Over the years BCAAs (branched chain amino acids) have remained a staple in the fitness and athlete’s proverbial supplement arsenal, and for good reason. There are hundreds of studies on the ergogenic benefits of BCAAs.
Not only are BCAAs great for reducing recovery time, they’re also an important tool for building and maintaining muscle, especially while on a low-calorie diet when the body may be more likely to tap into its own protein stores (aka muscle) for use as fuel.
BCAAs are comprised of the essential amino acids L-Leucine, L-Isoleucine, and L-Valine. Essential amino acids cannot be produced in the body and therefore must be provided through supplementation or diet. BCAAs make up about 30% of the proteins in muscle and are primarily used during exercise and other forms of physical stress. The body wants to use proteins from your muscles as energy during and after your workouts – BCAAs provide your body with the proteins it needs creating a muscle-sparing effect. Because of this, athletes are able to get the most out of their workouts while building muscle and maintaining what they already have.
A study published in 2009 compared the effects of BCAA supplementation on body composition and exercise performance to those who took the placebo. After an 8-week resistance training program, researchers found that those who supplemented with BCAAs experienced a greater decrease in body fat, an increase in lean mass, and greater strength gains on the bench press and squat compared to the non-BCAA group.
Hundreds of existing studies have found similar body composition and strength benefits. Additionally they show that BCAAs, whether consumed throughout the day or pre, during, or post-exercise, decrease protein catabolism (muscle breakdown) and support muscle protein synthesis –– a physiological process responsible for muscle growth and repair. Furthermore, BCAAs are vitally important to glucose (energy) production –– contributing to greater than 40% of glucose production during sustained endurance exercise. This means you can workout harder and for longer without a dip in energy. Finally, taking BCAA's immediately after or with a post-work out meal will lower cortisol (which destroys muscle) levels and replace BCAA levels in the muscles faster [8.].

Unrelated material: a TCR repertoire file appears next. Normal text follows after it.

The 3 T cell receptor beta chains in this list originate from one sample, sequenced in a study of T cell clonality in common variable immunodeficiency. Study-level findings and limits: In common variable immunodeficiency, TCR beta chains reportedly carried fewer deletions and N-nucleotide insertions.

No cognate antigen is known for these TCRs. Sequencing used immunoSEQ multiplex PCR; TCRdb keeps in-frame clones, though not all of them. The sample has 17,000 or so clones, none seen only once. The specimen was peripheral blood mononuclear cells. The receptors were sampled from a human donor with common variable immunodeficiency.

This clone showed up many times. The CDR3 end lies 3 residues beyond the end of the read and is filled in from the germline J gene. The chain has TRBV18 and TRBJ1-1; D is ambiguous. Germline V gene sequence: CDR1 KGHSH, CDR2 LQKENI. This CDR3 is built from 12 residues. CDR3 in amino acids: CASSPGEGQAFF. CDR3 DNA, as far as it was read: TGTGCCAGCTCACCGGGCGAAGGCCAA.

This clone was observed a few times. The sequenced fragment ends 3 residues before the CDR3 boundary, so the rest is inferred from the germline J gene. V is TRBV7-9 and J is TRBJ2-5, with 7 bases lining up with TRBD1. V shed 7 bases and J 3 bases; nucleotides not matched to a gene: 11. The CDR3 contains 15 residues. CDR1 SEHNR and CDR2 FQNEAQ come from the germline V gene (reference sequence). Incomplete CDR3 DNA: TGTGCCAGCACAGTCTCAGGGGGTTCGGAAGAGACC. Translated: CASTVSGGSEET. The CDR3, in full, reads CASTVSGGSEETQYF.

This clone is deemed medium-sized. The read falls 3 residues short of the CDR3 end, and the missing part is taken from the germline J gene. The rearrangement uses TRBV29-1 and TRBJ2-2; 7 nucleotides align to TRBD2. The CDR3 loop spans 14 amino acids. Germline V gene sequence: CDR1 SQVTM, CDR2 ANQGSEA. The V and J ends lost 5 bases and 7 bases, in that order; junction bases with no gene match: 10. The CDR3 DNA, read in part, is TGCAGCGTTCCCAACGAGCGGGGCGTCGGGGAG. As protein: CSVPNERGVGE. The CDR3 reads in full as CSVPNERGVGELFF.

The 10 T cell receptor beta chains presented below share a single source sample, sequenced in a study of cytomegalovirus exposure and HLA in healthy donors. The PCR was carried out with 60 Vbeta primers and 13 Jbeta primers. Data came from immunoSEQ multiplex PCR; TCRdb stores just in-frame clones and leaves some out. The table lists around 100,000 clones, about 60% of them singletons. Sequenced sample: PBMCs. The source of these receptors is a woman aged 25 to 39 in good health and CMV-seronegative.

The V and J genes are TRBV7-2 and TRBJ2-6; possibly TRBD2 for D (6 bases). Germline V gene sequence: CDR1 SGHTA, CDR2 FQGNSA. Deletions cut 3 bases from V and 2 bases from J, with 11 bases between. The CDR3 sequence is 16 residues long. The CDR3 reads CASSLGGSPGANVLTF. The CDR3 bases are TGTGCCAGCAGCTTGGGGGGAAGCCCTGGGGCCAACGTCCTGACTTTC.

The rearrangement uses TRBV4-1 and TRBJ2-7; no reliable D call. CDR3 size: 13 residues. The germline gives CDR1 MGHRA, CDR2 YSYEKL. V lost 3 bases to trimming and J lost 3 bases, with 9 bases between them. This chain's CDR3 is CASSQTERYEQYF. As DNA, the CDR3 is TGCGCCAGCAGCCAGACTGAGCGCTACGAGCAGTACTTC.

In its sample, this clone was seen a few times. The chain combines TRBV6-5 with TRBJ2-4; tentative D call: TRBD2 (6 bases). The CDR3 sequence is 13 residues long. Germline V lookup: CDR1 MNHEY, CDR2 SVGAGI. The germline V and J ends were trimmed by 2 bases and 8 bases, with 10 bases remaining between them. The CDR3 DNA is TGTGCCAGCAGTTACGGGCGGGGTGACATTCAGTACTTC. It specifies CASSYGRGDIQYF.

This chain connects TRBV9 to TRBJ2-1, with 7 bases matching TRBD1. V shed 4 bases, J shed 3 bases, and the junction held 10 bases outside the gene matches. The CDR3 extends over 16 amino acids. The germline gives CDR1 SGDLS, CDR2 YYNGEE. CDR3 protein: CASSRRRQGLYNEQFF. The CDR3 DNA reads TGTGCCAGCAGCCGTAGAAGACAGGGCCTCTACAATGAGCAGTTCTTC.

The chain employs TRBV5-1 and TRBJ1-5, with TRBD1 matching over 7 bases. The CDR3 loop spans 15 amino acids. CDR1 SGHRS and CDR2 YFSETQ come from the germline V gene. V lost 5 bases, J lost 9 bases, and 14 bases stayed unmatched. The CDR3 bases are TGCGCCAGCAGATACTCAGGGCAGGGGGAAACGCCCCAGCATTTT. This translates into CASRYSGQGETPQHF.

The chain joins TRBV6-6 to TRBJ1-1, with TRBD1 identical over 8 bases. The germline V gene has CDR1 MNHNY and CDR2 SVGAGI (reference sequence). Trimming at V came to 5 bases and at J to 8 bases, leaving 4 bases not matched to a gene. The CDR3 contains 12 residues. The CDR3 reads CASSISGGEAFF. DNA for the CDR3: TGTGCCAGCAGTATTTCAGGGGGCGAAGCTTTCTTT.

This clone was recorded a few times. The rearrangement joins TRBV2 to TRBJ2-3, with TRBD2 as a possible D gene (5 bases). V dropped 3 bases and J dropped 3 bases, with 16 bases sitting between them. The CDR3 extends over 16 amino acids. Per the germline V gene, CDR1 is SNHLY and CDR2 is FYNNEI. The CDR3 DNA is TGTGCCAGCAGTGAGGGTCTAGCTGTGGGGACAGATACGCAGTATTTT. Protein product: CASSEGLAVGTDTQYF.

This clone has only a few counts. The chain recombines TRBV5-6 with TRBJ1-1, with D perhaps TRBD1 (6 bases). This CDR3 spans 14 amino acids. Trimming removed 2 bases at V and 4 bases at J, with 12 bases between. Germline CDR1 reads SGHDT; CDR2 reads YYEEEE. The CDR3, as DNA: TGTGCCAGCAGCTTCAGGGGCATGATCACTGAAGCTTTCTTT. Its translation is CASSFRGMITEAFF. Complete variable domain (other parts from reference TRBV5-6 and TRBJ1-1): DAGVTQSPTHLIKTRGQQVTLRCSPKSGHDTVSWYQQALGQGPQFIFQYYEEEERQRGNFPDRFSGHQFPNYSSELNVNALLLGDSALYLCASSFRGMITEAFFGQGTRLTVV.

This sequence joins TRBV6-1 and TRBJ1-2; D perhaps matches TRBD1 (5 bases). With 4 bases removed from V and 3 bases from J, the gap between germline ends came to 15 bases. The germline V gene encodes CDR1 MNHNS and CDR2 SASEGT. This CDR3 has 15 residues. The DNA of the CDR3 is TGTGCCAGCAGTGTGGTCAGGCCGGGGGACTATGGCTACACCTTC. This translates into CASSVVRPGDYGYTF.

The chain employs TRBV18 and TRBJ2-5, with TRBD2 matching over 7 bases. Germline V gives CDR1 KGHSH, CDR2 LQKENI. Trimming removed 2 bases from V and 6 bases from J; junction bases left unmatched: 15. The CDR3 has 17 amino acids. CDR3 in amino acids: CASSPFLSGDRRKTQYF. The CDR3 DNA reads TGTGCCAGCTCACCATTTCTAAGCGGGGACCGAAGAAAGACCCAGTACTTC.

Leucine, aka your workout secret weapon, is the primary amino acid responsible for muscle growth and recovery. That means if your supplement blend does not contain enough leucine (or any for that matter) you’re not giving your muscles the opportunity to grow and build strength to their fullest potential. Supplementing with at least 2 grams of leucine daily has been shown to decrease muscle soreness, reduce recovery time between workouts, and increase lean muscle mass. Howatson et al. (2012) discovered that leucine (combined with isoleucine and valine) administered before muscle damaging resistance exercises reduced indices of muscle damage and accelerated recovery in resistance trained males.
Though Isoleucine doesn’t stimulate muscle growth as other amino acids, it does help the body utilize glucose during exercise leading to greater energy production and the ability to pump out one more rep. In addition, isoleucine may play a role in the fat burning abilities of BCAAs. Nishimura et al. (2010) found that mice consuming a high fat diet in conjunction with isoleucine gained less fat mass than mice not receiving isoleucine. This was due to isoleucine's ability to stimulate receptors that inhibit fat storage and increase fat burning.
Valine helps boost muscular endurance and reduce fatigue during exercise. This means you can train longer and more efficiently. When exercising, tryptophan is converted to serotonin, which signals to the brain that the body is fatigued. This leads to a reduction in strength and endurance. Since valine competes with tryptophan for entry into the brain, and prevails, less serotonin is able to get in. Because of this you’re able to benefit from stronger muscular contractions, quicker recovery between sets, and prolonged muscular strength and endurance.